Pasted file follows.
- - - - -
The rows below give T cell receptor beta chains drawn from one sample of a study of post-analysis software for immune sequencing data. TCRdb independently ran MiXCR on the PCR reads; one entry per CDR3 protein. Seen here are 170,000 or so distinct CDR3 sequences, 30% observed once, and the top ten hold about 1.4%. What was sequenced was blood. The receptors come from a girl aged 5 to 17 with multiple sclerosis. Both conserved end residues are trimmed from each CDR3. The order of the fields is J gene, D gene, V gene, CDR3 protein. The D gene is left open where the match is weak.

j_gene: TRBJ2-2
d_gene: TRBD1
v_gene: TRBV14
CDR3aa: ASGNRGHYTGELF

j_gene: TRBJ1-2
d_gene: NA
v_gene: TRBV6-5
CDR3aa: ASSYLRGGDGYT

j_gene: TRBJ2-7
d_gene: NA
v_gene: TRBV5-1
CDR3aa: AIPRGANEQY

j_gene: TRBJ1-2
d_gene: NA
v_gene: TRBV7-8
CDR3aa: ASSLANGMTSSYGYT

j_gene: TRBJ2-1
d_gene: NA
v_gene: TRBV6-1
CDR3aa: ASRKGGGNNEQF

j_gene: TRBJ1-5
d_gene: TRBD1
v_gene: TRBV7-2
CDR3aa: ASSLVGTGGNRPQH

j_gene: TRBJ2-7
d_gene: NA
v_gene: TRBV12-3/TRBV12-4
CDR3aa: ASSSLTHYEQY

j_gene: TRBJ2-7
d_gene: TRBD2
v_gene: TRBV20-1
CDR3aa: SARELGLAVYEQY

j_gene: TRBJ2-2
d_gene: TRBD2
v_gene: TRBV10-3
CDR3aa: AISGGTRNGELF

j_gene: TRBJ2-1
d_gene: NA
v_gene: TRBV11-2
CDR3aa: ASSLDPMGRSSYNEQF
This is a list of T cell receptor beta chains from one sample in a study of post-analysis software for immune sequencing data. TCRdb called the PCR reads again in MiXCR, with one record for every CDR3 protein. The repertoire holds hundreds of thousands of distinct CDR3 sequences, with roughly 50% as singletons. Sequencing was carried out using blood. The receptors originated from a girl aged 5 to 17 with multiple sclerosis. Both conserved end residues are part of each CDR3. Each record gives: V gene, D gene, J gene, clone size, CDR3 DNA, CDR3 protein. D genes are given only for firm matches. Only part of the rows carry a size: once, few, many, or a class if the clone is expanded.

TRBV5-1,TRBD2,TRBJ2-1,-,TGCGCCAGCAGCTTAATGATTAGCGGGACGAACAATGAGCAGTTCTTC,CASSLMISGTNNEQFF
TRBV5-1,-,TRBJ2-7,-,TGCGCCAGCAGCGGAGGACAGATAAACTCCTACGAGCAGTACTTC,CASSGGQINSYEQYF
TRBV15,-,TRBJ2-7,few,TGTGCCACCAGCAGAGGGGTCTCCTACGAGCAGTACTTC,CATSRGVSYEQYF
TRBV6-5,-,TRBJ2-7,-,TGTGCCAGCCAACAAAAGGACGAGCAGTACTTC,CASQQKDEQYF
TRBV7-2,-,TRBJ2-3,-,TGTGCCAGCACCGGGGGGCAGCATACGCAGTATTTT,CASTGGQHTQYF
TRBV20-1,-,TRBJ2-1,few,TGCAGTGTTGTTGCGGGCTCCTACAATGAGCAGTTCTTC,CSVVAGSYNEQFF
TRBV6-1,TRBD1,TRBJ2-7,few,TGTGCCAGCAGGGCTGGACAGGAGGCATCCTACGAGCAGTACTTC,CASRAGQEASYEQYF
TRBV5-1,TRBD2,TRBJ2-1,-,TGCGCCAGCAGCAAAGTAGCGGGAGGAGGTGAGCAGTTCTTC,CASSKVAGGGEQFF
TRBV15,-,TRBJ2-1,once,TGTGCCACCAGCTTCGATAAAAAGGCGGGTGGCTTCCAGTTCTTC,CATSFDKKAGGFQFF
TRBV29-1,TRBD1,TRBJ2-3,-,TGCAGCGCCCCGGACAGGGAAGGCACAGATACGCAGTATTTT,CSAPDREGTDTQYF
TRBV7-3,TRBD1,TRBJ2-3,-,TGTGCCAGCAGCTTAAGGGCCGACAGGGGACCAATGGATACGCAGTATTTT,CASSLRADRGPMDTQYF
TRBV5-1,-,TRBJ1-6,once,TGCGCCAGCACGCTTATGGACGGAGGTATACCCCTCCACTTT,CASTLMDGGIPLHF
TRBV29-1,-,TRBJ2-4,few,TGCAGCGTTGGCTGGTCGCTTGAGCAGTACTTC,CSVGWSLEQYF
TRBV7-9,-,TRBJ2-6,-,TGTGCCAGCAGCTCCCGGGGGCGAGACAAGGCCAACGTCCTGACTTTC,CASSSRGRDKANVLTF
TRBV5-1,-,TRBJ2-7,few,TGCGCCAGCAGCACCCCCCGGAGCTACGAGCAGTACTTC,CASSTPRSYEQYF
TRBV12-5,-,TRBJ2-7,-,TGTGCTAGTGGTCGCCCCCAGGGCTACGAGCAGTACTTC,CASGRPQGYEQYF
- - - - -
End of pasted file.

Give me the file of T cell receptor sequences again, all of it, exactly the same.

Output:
The rows below give T cell receptor beta chains drawn from one sample of a study of post-analysis software for immune sequencing data. TCRdb independently ran MiXCR on the PCR reads; one entry per CDR3 protein. Seen here are 170,000 or so distinct CDR3 sequences, 30% observed once, and the top ten hold about 1.4%. What was sequenced was blood. The receptors come from a girl aged 5 to 17 with multiple sclerosis. Both conserved end residues are trimmed from each CDR3. The order of the fields is J gene, D gene, V gene, CDR3 protein. The D gene is left open where the match is weak.

j_gene: TRBJ2-2
d_gene: TRBD1
v_gene: TRBV14
CDR3aa: ASGNRGHYTGELF

j_gene: TRBJ1-2
d_gene: NA
v_gene: TRBV6-5
CDR3aa: ASSYLRGGDGYT

j_gene: TRBJ2-7
d_gene: NA
v_gene: TRBV5-1
CDR3aa: AIPRGANEQY

j_gene: TRBJ1-2
d_gene: NA
v_gene: TRBV7-8
CDR3aa: ASSLANGMTSSYGYT

j_gene: TRBJ2-1
d_gene: NA
v_gene: TRBV6-1
CDR3aa: ASRKGGGNNEQF

j_gene: TRBJ1-5
d_gene: TRBD1
v_gene: TRBV7-2
CDR3aa: ASSLVGTGGNRPQH

j_gene: TRBJ2-7
d_gene: NA
v_gene: TRBV12-3/TRBV12-4
CDR3aa: ASSSLTHYEQY

j_gene: TRBJ2-7
d_gene: TRBD2
v_gene: TRBV20-1
CDR3aa: SARELGLAVYEQY

j_gene: TRBJ2-2
d_gene: TRBD2
v_gene: TRBV10-3
CDR3aa: AISGGTRNGELF

j_gene: TRBJ2-1
d_gene: NA
v_gene: TRBV11-2
CDR3aa: ASSLDPMGRSSYNEQF
This is a list of T cell receptor beta chains from one sample in a study of post-analysis software for immune sequencing data. TCRdb called the PCR reads again in MiXCR, with one record for every CDR3 protein. The repertoire holds hundreds of thousands of distinct CDR3 sequences, with roughly 50% as singletons. Sequencing was carried out using blood. The receptors originated from a girl aged 5 to 17 with multiple sclerosis. Both conserved end residues are part of each CDR3. Each record gives: V gene, D gene, J gene, clone size, CDR3 DNA, CDR3 protein. D genes are given only for firm matches. Only part of the rows carry a size: once, few, many, or a class if the clone is expanded.

TRBV5-1,TRBD2,TRBJ2-1,-,TGCGCCAGCAGCTTAATGATTAGCGGGACGAACAATGAGCAGTTCTTC,CASSLMISGTNNEQFF
TRBV5-1,-,TRBJ2-7,-,TGCGCCAGCAGCGGAGGACAGATAAACTCCTACGAGCAGTACTTC,CASSGGQINSYEQYF
TRBV15,-,TRBJ2-7,few,TGTGCCACCAGCAGAGGGGTCTCCTACGAGCAGTACTTC,CATSRGVSYEQYF
TRBV6-5,-,TRBJ2-7,-,TGTGCCAGCCAACAAAAGGACGAGCAGTACTTC,CASQQKDEQYF
TRBV7-2,-,TRBJ2-3,-,TGTGCCAGCACCGGGGGGCAGCATACGCAGTATTTT,CASTGGQHTQYF
TRBV20-1,-,TRBJ2-1,few,TGCAGTGTTGTTGCGGGCTCCTACAATGAGCAGTTCTTC,CSVVAGSYNEQFF
TRBV6-1,TRBD1,TRBJ2-7,few,TGTGCCAGCAGGGCTGGACAGGAGGCATCCTACGAGCAGTACTTC,CASRAGQEASYEQYF
TRBV5-1,TRBD2,TRBJ2-1,-,TGCGCCAGCAGCAAAGTAGCGGGAGGAGGTGAGCAGTTCTTC,CASSKVAGGGEQFF
TRBV15,-,TRBJ2-1,once,TGTGCCACCAGCTTCGATAAAAAGGCGGGTGGCTTCCAGTTCTTC,CATSFDKKAGGFQFF
TRBV29-1,TRBD1,TRBJ2-3,-,TGCAGCGCCCCGGACAGGGAAGGCACAGATACGCAGTATTTT,CSAPDREGTDTQYF
TRBV7-3,TRBD1,TRBJ2-3,-,TGTGCCAGCAGCTTAAGGGCCGACAGGGGACCAATGGATACGCAGTATTTT,CASSLRADRGPMDTQYF
TRBV5-1,-,TRBJ1-6,once,TGCGCCAGCACGCTTATGGACGGAGGTATACCCCTCCACTTT,CASTLMDGGIPLHF
TRBV29-1,-,TRBJ2-4,few,TGCAGCGTTGGCTGGTCGCTTGAGCAGTACTTC,CSVGWSLEQYF
TRBV7-9,-,TRBJ2-6,-,TGTGCCAGCAGCTCCCGGGGGCGAGACAAGGCCAACGTCCTGACTTTC,CASSSRGRDKANVLTF
TRBV5-1,-,TRBJ2-7,few,TGCGCCAGCAGCACCCCCCGGAGCTACGAGCAGTACTTC,CASSTPRSYEQYF
TRBV12-5,-,TRBJ2-7,-,TGTGCTAGTGGTCGCCCCCAGGGCTACGAGCAGTACTTC,CASGRPQGYEQYF